Guidelines to strengthen data protection and individual rights.

RB – 05/2020

On 7 May, the European Parliament Committee on Civil Liberties, Justice and Home Affairs (LIBE) discussed the use and protection of personal data in the fight against the spread of the coronavirus. The virtual meeting was attended by the Chair of the European Data Protection Committee (EDSA), Andrea Jelinek, and the European Data Protection Supervisor (EDPS), Wojciech Wiewiórowski.

Moral obligation and digital solidarity

Currently, there are discussions at European and national level on the different ways of using available data and technologies to help fight COVID-19. The European Data Protection Supervisor has appealed to the moral obligation to use all available technologies. However, there is also a responsibility to minimise interference with individual rights and freedoms and to respect the right to personal data protection.

Whereas some apps purely provide information, others use geodata to monitor the spread of the virus. There are currently no apps in the EU that can locate infected persons. The main field of application in the EU is currently smartphone applications which use defined parameters (distanced, time) to indicate to the user that they have possibly been infected due to contact with a confirmed infected person. ‘Immunity passports’ or ‘green codes’, which prove a person who had the virus is now immune to it, are being looked at by the EDPS with the utmost caution. As a result of these discussions, the EDPS has published the first issue of TechDispatch, which is dedicated to the topic of digital contact tracing.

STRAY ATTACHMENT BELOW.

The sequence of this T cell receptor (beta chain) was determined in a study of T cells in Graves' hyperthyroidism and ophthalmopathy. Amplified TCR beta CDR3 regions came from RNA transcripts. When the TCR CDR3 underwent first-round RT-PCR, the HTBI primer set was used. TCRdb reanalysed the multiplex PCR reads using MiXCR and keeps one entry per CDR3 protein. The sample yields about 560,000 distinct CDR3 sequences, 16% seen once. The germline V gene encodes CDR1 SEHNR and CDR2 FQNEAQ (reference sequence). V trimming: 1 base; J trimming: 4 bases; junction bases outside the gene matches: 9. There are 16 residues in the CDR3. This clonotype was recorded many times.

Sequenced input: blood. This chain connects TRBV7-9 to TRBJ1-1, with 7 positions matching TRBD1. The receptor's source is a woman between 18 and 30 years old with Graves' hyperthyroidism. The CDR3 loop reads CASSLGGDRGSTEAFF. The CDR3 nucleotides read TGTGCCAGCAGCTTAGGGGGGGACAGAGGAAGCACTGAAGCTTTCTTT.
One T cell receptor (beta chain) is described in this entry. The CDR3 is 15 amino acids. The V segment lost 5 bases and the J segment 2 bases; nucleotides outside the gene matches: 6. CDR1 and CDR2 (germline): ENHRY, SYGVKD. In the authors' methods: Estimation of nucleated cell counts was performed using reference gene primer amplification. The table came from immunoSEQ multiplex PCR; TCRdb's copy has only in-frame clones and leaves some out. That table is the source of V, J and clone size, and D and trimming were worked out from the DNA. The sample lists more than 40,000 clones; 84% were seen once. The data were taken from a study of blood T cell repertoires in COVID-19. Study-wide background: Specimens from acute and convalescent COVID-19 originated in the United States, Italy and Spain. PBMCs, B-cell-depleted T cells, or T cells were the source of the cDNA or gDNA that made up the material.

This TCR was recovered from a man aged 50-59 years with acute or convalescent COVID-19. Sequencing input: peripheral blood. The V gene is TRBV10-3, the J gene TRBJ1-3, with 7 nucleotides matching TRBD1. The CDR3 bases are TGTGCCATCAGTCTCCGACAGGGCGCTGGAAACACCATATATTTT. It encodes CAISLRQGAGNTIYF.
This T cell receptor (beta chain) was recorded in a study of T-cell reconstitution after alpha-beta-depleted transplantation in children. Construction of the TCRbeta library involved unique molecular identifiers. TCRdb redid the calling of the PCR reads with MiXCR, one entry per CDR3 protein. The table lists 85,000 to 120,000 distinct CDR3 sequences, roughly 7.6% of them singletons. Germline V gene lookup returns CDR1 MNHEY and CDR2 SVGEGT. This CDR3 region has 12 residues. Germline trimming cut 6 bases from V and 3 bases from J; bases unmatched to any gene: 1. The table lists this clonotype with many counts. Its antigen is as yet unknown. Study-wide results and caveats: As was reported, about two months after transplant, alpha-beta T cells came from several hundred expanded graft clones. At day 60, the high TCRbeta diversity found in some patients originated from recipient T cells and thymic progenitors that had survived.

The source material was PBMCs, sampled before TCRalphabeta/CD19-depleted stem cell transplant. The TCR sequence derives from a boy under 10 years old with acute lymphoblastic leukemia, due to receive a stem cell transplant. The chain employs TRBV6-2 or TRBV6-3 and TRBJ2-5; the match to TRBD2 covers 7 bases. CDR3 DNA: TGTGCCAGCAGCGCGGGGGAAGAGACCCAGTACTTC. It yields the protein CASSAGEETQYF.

Integrating tracing apps securely into the overall strategic concept

In order to prevent new waves of infection, many EU Member States are working on the development and use of tracing apps. The Chair of the European Data Protection Committee stressed that these apps can only support the easing of distancing restrictions as part of an overall strategy. It is important that trust in these applications be established through voluntary use. If the protection of personal data is not ensured, then tracing apps will not be successful.

Ensuring that the EU General Data Protection Regulation is consistently applied is a core task of the EU Data Protection Committee. In response to recent events, the EDPB has adopted guidelines on the development of contact tracing apps and the use of location data. The guidelines make specific reference to using the current General Data Protection Regulation and the Directive on privacy and electronic communications. In addition, the guidelines state that the following aspects should be taken into account when developing tracing apps:

  • The general principles of effectiveness, necessity and proportionality must be followed when processing personal data.
  • The use of tracing apps must be completely voluntary. An individual who decides not to use such apps must not suffer any disadvantages.
  • Individuals must be able to access their data at any time and to delete it.
  • The use and processing of data must be transparent. This also includes clearly defining limitations on data use.
  • Algorithms used must be strictly monitored to minimise false positives or false negatives.
  • Source codes should be made publicly available to the widest possible scrutiny of the scientific community.
  • Location data is not necessary for contact tracing and should not be used for this purpose.

The guidelines show that data protection and health protection are not mutually exclusive. The flexible and efficient application of the EU General Data Protection Regulation to changing conditions makes it possible to safeguard individual rights and data protection, including as part of the fight against the COVID-19 pandemic.